2. Dairy ProductsAs the body digests dairy products, a breakdown of milk digestion called casomorphin increases the amount of phlegm and mucus produced by the body. This can increase coughing, which can cause wheezing and pain in COPD patients.To reduce dairy intake: Trade lactose for milk alternatives such as almond, oat or soy milk.
  3. Processed MeatsCured meats and cold cuts contain nitrates, which companies often add to these products for color and to help extend shelf life. These nitrates, however, have been found to lead to an increase in COPD-related hospital readmissions.To reduce processed meat intake: Avoid deli meat or look for a “no nitrates added” label on the product.
  4. SodaDrinking soda can be harmful to those with lung disease in several ways. First, soda contains carbon dioxide to make it carbonated, which can cause gas and bloating that makes it harder to breathe. In addition, the high sugar content can increase inflammation and lead to weight gain, both of which can exacerbate COPD symptoms.To reduce soda intake: Try switching soda out with other noncarbonated, flavored beverages like tea, flavored water or natural juice.
  5. Fried FoodsFried foods such as french fries and onion rings contain unhealthy fats that can cause bloating and discomfort by pushing on the diaphragm. In addition to lung discomfort caused by bloating, fried foods over time can lead to higher cholesterol and weight gain. For people living with lung disease, these things can worsen symptoms.To reduce fried food intake: Avoid fast-food chains and drive-thru meals.

Lung-Damaging Foods to Avoid

These five foods have been proven to have negative effects on lung function.

  1. White BreadSimple carbohydrates such as white bread should be avoided, as it takes more work for the lungs to metabolize them. Switching out these simple carbs for whole-grain, complex carbohydrates can improve lung health.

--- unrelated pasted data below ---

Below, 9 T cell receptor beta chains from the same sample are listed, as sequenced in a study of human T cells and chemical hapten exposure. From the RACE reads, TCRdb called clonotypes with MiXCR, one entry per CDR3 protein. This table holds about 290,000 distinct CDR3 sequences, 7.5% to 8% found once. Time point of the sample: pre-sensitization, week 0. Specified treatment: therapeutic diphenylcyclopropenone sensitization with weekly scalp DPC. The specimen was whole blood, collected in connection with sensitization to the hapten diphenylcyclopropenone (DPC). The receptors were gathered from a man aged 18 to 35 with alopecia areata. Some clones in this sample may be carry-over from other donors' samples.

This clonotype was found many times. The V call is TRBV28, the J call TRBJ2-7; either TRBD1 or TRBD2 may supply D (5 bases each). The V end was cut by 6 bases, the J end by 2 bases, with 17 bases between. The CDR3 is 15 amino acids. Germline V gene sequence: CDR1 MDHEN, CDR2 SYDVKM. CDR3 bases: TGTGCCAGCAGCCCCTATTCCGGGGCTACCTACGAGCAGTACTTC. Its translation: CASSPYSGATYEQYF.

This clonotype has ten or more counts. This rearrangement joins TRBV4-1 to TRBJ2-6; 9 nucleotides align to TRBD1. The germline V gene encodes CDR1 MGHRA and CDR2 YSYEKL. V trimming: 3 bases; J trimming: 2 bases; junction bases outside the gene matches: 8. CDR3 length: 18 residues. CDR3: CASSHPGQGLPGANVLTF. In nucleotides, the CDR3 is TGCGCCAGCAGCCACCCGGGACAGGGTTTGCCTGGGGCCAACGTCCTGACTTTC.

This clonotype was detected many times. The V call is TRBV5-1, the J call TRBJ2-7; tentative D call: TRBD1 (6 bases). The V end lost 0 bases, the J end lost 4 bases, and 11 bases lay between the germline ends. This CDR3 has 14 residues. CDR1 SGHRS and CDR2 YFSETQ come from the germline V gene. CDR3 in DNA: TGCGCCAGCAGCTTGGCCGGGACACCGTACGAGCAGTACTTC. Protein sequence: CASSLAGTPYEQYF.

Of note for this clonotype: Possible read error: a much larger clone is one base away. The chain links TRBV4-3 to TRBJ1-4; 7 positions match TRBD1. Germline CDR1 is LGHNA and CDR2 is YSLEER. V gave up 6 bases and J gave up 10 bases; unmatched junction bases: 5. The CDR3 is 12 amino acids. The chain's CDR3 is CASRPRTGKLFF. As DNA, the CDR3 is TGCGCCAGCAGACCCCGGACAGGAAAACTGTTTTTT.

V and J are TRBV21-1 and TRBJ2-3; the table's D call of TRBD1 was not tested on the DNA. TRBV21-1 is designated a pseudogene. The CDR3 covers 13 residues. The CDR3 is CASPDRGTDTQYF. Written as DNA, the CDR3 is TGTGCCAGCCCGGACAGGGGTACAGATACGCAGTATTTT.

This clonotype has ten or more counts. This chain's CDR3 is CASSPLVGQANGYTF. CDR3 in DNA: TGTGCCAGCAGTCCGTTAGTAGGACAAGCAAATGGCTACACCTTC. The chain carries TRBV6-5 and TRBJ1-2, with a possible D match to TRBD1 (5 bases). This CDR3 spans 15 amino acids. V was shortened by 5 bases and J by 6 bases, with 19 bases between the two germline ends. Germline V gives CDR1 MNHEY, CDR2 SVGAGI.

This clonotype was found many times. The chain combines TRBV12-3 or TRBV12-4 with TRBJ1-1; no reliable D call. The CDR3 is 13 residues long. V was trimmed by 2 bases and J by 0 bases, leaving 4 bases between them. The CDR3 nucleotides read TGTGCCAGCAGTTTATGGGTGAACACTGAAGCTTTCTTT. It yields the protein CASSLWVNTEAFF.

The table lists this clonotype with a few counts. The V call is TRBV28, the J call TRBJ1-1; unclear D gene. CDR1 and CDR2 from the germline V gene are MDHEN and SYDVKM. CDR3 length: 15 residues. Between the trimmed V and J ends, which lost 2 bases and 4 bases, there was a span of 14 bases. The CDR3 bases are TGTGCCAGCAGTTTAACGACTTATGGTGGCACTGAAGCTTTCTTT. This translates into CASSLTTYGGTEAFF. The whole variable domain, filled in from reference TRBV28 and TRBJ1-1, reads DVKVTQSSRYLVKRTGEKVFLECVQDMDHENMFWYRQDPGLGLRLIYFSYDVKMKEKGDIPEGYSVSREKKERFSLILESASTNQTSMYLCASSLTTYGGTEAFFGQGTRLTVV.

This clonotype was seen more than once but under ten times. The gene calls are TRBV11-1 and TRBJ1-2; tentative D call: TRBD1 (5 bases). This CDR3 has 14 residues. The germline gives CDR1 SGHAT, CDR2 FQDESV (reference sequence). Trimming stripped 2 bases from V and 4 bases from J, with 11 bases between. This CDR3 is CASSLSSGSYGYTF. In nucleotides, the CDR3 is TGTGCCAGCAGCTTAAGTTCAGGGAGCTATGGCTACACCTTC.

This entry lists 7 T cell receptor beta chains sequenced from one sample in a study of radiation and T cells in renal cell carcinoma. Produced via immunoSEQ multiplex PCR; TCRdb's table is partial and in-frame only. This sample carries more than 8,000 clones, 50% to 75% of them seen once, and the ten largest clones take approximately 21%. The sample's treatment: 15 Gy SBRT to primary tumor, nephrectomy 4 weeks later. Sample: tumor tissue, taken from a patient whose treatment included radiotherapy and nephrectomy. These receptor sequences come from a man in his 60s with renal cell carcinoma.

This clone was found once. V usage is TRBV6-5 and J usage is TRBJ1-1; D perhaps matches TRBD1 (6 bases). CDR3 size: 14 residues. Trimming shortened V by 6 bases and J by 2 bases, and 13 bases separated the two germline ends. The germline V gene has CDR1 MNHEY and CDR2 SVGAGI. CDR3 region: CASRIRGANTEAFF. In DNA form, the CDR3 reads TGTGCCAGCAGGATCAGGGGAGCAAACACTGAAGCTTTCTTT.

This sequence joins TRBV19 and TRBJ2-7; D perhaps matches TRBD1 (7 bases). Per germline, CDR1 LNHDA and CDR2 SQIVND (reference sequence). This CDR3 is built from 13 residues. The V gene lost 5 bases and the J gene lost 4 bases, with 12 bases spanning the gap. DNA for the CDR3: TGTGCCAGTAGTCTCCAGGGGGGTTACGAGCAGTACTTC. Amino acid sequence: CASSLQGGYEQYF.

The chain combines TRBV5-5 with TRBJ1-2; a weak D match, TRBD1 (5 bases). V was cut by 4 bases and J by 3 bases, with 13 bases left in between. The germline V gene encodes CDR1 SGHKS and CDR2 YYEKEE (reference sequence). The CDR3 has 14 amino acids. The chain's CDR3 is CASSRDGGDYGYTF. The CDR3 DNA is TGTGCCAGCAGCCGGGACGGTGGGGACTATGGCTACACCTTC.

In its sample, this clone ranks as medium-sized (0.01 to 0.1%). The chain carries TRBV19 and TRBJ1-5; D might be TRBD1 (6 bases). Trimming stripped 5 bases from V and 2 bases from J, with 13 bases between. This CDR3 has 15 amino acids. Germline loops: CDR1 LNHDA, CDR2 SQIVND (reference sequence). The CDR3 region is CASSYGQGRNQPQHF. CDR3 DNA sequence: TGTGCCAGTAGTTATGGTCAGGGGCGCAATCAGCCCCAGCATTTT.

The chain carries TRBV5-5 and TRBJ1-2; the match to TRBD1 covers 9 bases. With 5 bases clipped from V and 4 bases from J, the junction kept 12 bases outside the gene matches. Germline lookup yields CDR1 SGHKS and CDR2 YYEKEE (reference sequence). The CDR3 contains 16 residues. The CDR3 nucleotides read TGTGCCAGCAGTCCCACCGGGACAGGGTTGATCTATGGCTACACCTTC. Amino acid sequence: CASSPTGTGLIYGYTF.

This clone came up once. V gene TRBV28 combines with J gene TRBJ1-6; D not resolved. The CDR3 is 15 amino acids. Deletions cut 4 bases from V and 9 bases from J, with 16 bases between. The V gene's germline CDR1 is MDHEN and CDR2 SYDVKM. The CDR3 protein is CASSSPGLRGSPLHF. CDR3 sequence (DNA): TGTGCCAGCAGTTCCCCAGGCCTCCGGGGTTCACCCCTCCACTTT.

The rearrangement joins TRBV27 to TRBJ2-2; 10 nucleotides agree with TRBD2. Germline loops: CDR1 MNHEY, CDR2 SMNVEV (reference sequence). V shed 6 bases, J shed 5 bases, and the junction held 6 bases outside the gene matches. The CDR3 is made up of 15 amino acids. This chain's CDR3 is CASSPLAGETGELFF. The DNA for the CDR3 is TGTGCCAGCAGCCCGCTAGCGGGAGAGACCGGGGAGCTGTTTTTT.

2. Potato ChipsPotato chips are filled with salt and saturated fat, two things that are detrimental to lung health. Trans and saturated fats harm your cardiovascular health and can raise blood pressure. The salt in chips can also increase water retention, making it harder to breathe.
  3. ChocolateFirst and foremost, chocolate contains caffeine, which can interfere with medication or increase heart rate. Chocolate is also high in sugar and low in nutrients, making it a generally bad choice for someone with lung disease.
  4. BeerIn general, alcohol can increase inflammation in the lungs. For those with poor lung health, beer is a bad choice specifically because it’s also carbonated and can cause bloating, which puts extra pressure on the lungs and can make it harder to breathe.
  5. Cold CutsThe nitrates in processed cold cuts have been linked to lung decline and worsening COPD symptoms. Lean meats like salmon and chicken are a better choice for those who want to eat meat.